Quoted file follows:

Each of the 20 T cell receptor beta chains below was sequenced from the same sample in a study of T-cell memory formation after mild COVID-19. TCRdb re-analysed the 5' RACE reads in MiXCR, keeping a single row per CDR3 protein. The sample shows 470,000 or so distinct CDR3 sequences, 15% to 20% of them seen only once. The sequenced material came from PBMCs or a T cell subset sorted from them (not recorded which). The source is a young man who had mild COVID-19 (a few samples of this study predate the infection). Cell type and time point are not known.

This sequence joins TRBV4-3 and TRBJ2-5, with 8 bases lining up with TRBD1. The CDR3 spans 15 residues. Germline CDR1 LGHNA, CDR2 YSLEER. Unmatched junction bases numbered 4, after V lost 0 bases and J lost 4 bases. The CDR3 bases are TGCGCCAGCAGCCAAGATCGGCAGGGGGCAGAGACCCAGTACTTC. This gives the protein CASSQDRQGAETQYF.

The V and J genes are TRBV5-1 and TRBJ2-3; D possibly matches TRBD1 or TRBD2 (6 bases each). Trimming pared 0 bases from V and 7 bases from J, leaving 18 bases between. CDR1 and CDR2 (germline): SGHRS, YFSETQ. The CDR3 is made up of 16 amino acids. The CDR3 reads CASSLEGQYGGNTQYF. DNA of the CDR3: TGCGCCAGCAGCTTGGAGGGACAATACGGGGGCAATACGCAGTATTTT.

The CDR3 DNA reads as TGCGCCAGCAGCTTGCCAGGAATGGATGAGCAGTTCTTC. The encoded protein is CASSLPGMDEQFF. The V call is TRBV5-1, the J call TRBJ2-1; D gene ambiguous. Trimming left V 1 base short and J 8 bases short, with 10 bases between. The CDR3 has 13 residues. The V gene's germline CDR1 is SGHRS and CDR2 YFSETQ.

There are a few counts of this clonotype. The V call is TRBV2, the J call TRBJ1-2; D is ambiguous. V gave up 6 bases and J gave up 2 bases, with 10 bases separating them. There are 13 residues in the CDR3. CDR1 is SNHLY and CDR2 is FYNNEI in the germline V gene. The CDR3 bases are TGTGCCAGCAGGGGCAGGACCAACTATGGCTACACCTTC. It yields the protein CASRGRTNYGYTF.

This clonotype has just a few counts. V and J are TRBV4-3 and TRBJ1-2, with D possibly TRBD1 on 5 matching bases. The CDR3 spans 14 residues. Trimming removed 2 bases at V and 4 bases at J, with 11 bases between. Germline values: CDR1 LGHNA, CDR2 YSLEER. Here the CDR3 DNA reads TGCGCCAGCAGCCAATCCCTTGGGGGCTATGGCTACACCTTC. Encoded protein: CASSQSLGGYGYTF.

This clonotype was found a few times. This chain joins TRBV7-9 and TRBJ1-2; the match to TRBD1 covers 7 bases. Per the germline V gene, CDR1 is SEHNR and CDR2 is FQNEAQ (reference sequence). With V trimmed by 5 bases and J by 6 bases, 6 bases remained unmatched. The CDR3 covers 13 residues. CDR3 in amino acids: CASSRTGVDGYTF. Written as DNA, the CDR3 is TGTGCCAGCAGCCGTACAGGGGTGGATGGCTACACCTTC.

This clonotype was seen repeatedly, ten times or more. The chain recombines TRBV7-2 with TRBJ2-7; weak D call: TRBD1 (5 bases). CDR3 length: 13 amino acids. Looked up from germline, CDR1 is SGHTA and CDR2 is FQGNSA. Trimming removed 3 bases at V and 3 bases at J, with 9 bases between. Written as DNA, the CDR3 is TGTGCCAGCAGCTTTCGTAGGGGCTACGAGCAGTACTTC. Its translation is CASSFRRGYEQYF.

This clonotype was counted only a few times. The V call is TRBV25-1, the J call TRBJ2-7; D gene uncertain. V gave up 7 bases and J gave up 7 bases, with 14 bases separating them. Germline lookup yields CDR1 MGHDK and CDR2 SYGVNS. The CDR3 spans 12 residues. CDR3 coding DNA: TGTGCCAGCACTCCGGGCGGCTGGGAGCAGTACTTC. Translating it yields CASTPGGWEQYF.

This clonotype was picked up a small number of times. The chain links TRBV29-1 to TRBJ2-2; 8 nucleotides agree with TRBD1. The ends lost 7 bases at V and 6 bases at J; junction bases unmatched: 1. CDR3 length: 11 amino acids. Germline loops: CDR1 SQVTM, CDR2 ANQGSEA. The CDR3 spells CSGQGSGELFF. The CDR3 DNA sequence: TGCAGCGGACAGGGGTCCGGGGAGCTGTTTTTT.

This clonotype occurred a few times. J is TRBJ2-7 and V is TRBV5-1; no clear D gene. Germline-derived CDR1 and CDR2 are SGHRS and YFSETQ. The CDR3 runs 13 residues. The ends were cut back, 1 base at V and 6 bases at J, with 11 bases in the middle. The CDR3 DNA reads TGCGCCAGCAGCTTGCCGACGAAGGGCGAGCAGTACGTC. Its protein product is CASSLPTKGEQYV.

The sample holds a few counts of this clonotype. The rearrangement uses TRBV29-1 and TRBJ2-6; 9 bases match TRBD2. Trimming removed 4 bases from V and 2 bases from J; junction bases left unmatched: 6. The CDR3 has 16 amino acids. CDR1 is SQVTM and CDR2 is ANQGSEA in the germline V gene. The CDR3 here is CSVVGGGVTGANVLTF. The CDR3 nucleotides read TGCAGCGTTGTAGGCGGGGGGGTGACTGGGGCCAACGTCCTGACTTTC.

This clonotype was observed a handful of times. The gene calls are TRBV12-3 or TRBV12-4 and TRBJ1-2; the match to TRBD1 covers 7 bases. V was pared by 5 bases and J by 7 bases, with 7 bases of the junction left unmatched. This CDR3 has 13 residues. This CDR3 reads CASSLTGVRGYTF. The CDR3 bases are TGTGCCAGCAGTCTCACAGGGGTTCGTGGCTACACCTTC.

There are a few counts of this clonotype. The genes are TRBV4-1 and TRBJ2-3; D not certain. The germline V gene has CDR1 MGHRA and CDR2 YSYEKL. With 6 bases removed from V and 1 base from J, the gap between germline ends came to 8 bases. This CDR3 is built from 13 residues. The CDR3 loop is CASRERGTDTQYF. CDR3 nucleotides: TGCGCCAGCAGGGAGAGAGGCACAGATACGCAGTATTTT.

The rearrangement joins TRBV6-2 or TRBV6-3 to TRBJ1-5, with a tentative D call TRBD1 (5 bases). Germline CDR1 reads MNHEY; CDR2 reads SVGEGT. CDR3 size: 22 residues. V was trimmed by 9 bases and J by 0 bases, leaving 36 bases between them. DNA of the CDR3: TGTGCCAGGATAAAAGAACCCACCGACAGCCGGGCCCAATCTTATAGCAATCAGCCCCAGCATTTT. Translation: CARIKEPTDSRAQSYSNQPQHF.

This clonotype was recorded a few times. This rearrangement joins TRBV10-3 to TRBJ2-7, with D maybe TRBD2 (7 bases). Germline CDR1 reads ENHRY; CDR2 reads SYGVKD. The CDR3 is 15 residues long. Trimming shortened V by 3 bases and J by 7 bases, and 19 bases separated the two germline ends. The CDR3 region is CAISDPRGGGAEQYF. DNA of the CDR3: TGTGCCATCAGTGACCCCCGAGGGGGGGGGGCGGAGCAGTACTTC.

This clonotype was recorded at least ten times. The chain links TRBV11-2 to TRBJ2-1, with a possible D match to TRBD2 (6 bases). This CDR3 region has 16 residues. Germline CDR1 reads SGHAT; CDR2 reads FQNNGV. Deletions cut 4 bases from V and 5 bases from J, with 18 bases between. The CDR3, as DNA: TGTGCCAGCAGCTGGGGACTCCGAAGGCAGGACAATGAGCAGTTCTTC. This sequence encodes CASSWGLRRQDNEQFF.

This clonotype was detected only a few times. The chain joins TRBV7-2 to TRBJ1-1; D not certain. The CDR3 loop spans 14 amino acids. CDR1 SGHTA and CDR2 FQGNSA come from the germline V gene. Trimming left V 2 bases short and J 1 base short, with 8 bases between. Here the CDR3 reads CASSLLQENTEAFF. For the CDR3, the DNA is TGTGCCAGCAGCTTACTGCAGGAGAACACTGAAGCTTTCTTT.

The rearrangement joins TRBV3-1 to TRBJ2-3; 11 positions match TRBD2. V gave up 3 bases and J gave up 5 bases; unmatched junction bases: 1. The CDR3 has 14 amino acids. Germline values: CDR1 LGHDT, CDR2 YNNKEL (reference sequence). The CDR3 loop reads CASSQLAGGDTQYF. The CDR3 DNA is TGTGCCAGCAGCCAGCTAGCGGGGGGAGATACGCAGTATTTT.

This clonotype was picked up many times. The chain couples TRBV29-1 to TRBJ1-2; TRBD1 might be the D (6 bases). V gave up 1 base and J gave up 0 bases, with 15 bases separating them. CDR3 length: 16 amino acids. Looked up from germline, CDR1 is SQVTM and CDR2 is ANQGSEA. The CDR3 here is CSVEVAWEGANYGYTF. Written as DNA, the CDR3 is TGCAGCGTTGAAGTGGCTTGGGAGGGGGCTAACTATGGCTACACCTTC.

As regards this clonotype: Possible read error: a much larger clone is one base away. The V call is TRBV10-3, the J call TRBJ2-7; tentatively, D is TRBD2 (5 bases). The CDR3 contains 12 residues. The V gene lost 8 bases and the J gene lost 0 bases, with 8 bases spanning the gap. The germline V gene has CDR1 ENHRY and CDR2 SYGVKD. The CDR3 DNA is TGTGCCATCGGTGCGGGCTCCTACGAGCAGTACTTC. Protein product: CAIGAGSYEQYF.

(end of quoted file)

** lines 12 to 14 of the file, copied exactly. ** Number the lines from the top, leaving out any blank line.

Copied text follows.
The sample holds a few counts of this clonotype. The rearrangement uses TRBV29-1 and TRBJ2-6; 9 bases match TRBD2. Trimming removed 4 bases from V and 2 bases from J; junction bases left unmatched: 6. The CDR3 has 16 amino acids. CDR1 is SQVTM and CDR2 is ANQGSEA in the germline V gene. The CDR3 here is CSVVGGGVTGANVLTF. The CDR3 nucleotides read TGCAGCGTTGTAGGCGGGGGGGTGACTGGGGCCAACGTCCTGACTTTC.

This clonotype was observed a handful of times. The gene calls are TRBV12-3 or TRBV12-4 and TRBJ1-2; the match to TRBD1 covers 7 bases. V was pared by 5 bases and J by 7 bases, with 7 bases of the junction left unmatched. This CDR3 has 13 residues. This CDR3 reads CASSLTGVRGYTF. The CDR3 bases are TGTGCCAGCAGTCTCACAGGGGTTCGTGGCTACACCTTC.

There are a few counts of this clonotype. The genes are TRBV4-1 and TRBJ2-3; D not certain. The germline V gene has CDR1 MGHRA and CDR2 YSYEKL. With 6 bases removed from V and 1 base from J, the gap between germline ends came to 8 bases. This CDR3 is built from 13 residues. The CDR3 loop is CASRERGTDTQYF. CDR3 nucleotides: TGCGCCAGCAGGGAGAGAGGCACAGATACGCAGTATTTT.